CxP Law #2: People Are Instinctively Self-Centered

Everyone has their own frame of reference, which heavily influences what they do and how they do it. Customers, for instance, care intensely about their own needs and desires but they don’t generally know or care as much about how companies are organized.

Employees also have their individual frames of reference; which often includes a deeper understanding of products, company organization, and subject matter (see: Your Customers Are Martians). If left unchecked, decisions made inside of companies will often reflect the frame of reference of employees, not customers. We sometimes call this problem self-referential design.

Here are some implications of this law:

  • You know more than your customers; deal with it. You can’t eliminate your biases, but it helps to acknowledge them. Recognize that customers may not understand things like product names, acronyms, and process steps that you regularly discuss at work. So there’s a natural bias for making experiences too complicated for customers. Get in the habit of asking yourself: “Would our target customers fully understand this?”
  • Don’t sell things, help customers buy them. Whenever you’re thinking about a customer experience, always try and frame it from the customer’s point of view. Look at all interactions as an opportunity to help customers to do something. How can you institutionalize this? Infuse the voice of the customer within your processes.
  • Don’t let company organization drive experiences. Just because you have separate organizations running your Website, retail stores, and call center does not permit you to make customers jump through hoops. Customers shouldn’t have to know (and they certainly don’t care) how you are organized. Here’s a key symptom to look for: Any front-line employee that needs to explains to a customer how your company is organized.

The bottom line: Make the shift from self-centeredness to customer-centeredness.

P.S. Here’s a link to all 6 laws of customer experience.

About Bruce Temkin, CCXP
I'm an experience (XM) management catalyst; helping organizations improve results by engaging the hearts and minds of their employees, customers, and partners. I enjoy researching and speaking about these topics. I lead the Qualtrics XM Institute, which is the world's best job. We're igniting a global community of XM Professionals who are inspired and empowered to radically improve the human experience. To achieve this goal, my team focuses on thought leadership, training, and community building. My work is driven by a set of fundamental beliefs: 1) Everything starts and ends with human beings, so you need to understand how people think, feel, and behave; 2) XM is a discipline that needs to be woven throughout an organization's entire operating fabric; and 3) Building the XM discipline requires a combination of culture, competency, and technology.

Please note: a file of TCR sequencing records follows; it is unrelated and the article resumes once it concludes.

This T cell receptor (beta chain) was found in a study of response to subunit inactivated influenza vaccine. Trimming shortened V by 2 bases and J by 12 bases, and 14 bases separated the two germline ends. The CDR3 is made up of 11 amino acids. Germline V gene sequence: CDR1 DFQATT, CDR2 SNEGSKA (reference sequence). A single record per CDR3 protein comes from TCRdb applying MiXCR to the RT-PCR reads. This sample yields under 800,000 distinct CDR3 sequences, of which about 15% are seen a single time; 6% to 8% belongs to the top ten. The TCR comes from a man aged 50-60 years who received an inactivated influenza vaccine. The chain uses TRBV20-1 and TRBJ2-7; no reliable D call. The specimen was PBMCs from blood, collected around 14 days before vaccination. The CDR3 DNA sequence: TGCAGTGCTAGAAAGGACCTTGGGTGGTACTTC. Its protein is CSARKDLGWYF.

2 Responses to CxP Law #2: People Are Instinctively Self-Centered

  1. chirax says:

    If I may another implications of this law:

    Your Internal Customers(Employees) are also part of the same ecosystem as your Customers learn from them and leverage on the diversity of experience each employee brings to the table. Do take into account an individual’s feedback and actually if possible encourage it. This will give you first look at what your Customers will think.

  2. Bruce Temkin says:

    Thanks for offering an additional implication. The 6 laws of CxP work even if your “customers” are internal customers.

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